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Historic Jesus

Jul 25, 1996 05:12 AM

Even some herectics recogniced the authorship of pauline epistles.
Gibbon I,LIV,329 talk about Paulicians (century VII), maybe with some 
conection with marcionites, received [the original texts of pauline epistle] and 
accepted  ALL fourteen epistles. Follows the text:

[The gnostics who had distracted the infancy, were opressed by the greatness
and authority of the church. Instead of emulating or surpassing the wealth,
learning and  number of catholics, their obscure remnant was driven from the
capitals of the East and West, and confined to the villages and mountains
along the borders of the Euphrates. Some vestiges of the marcionites may be
detected in the fifth century, but the numerous sects were finally lost in the
odious name of manichaeans, and these herectics, who presumed to reconcile
the doctrines of Zoroaster and Christ were pursued by two religions with
equal and unrelated hatred. Under the grandson of Heraclius, in the 
neighbourhood of Samosata, more famous for the birth of Lucian than for the
title of a syrian kingdom, a reformer arose esteemed by the Paulicians as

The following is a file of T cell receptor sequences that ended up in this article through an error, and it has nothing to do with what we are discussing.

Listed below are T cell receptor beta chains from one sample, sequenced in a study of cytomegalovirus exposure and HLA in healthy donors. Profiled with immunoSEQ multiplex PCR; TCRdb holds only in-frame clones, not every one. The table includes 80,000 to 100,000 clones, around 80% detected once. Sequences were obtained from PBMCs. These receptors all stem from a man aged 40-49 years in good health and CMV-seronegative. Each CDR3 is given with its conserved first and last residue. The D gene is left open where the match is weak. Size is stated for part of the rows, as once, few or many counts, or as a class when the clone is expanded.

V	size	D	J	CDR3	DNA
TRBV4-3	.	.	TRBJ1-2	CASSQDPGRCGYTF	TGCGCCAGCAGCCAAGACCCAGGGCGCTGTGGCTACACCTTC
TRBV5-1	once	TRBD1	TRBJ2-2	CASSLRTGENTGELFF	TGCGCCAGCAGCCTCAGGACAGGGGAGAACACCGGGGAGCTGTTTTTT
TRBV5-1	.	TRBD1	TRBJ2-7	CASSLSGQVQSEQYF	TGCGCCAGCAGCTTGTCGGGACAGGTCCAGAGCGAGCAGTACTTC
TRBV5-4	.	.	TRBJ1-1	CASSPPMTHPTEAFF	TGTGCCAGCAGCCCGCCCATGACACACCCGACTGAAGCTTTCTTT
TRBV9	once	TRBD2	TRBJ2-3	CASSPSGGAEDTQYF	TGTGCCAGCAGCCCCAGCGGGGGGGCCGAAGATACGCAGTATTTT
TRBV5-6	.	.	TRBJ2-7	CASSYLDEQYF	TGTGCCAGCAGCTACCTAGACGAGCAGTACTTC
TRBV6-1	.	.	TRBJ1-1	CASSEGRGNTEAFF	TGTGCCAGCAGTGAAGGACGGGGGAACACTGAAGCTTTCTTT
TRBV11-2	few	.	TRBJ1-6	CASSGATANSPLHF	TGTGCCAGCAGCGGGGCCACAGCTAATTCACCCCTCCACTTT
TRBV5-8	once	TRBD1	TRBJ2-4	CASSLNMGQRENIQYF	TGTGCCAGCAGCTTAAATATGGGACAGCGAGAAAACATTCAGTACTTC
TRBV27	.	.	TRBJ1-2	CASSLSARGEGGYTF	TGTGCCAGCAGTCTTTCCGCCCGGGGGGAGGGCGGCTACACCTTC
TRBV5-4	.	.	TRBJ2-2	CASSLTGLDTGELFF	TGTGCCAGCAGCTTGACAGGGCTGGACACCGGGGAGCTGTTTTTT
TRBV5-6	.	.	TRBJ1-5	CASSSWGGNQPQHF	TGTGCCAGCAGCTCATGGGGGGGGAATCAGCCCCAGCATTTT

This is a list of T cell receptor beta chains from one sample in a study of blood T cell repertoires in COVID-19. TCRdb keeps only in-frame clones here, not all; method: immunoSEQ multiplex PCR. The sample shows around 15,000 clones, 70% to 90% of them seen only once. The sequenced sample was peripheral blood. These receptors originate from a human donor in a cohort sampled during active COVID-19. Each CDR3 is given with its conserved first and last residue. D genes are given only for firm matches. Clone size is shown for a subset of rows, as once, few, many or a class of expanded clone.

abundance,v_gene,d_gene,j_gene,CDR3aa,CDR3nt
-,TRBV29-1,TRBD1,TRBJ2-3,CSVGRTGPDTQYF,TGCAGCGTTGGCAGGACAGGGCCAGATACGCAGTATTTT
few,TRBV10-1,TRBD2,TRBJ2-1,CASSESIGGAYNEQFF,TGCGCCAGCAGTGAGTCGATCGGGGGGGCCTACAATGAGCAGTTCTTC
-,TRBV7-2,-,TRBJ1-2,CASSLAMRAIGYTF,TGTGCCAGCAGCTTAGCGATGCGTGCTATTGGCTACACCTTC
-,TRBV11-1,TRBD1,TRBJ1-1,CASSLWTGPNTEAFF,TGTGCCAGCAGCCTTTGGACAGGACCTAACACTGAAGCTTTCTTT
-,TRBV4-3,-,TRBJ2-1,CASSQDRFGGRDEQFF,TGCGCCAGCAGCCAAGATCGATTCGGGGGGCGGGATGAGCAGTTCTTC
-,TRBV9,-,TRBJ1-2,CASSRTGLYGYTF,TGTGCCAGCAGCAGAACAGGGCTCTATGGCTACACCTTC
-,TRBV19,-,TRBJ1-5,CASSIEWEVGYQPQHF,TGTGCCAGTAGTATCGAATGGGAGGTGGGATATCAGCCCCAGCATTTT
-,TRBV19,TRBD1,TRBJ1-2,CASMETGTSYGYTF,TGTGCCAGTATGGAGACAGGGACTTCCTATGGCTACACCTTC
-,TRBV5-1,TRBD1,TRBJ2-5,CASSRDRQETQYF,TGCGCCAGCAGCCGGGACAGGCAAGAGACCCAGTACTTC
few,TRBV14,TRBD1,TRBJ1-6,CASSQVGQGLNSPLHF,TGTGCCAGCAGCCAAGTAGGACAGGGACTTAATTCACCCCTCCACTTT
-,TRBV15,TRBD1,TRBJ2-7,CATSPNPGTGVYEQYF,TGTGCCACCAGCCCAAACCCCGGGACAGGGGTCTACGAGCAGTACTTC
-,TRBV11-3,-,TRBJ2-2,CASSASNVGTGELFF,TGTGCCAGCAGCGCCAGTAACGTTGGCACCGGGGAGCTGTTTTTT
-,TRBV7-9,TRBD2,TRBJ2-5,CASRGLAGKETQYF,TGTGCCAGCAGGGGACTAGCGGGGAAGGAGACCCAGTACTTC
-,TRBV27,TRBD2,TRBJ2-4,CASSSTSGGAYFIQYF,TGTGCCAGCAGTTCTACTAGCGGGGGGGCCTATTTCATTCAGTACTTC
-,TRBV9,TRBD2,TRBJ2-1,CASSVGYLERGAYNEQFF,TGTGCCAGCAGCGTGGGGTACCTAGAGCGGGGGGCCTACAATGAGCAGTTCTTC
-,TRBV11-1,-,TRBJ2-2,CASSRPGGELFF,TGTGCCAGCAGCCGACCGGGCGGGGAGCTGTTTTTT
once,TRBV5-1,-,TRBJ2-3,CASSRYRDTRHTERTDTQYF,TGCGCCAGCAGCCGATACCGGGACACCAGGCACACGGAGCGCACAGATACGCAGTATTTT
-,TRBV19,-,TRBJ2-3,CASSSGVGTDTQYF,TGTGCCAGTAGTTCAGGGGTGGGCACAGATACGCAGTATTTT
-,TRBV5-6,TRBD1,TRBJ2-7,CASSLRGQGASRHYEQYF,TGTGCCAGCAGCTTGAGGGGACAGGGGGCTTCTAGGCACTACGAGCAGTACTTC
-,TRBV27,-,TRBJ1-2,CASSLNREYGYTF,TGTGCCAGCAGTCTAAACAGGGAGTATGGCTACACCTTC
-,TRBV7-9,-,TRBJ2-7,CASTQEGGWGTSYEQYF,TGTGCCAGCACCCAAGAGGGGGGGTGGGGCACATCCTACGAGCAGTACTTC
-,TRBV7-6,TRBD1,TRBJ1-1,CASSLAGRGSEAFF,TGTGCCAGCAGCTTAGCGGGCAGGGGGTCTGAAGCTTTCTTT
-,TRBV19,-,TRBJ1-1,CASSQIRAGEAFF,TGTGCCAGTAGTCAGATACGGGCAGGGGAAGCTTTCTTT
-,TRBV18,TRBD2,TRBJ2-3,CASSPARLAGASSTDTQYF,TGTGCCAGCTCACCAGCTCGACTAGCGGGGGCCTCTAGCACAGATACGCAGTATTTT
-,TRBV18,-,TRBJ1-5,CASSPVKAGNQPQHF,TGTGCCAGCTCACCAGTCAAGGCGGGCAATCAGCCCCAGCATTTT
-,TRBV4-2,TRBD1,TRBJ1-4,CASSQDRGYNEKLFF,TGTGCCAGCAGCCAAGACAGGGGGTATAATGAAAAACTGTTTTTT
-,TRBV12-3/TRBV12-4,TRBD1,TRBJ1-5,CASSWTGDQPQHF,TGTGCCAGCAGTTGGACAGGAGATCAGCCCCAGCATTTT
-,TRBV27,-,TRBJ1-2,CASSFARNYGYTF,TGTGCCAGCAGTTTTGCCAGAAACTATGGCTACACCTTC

the chosen messenger of truth. In his humbling dwelling of Mananalis, 
Constantine entertained a deacon who returned from syrian captivity, and
received the inestimable gift of the New Testament which was already concealed
from the vulgar by the prudence of the greek and perhaps of the gnostic clergy.
These books became the measure of his studies and the rule of his faith, and
catholics, who dispute his interpretation, acknowledge that his text was genuine
and sincere. But he attacked himself with peculiar devoton to the writings 
and character of St Paul...In the gospel (1)and epistles of St Paul his
faithful followers investigated the creed of primitive christianity, and
whatever might be the sucess, a protestant reader (2) will applaud the spirity
of the inquiry. But if the Scriptures of the Paulicians were pure, they
were not perfect. Their founder rejected the two epistles of St Peter, the
apostle of circumcision, whose dispute with their favourite (3), for the 
observance of the law could not easily be forgiven. They ageed with their
gnostic brethen in the universal contempt for the Old Testament, the books
of Moses and the prophets, which have been consacrated by the decrees of the
catholic church]. (1) gospel of Luke, the disciple of St Paul, (2) Gibbon
was protestant, (3) St Paul.


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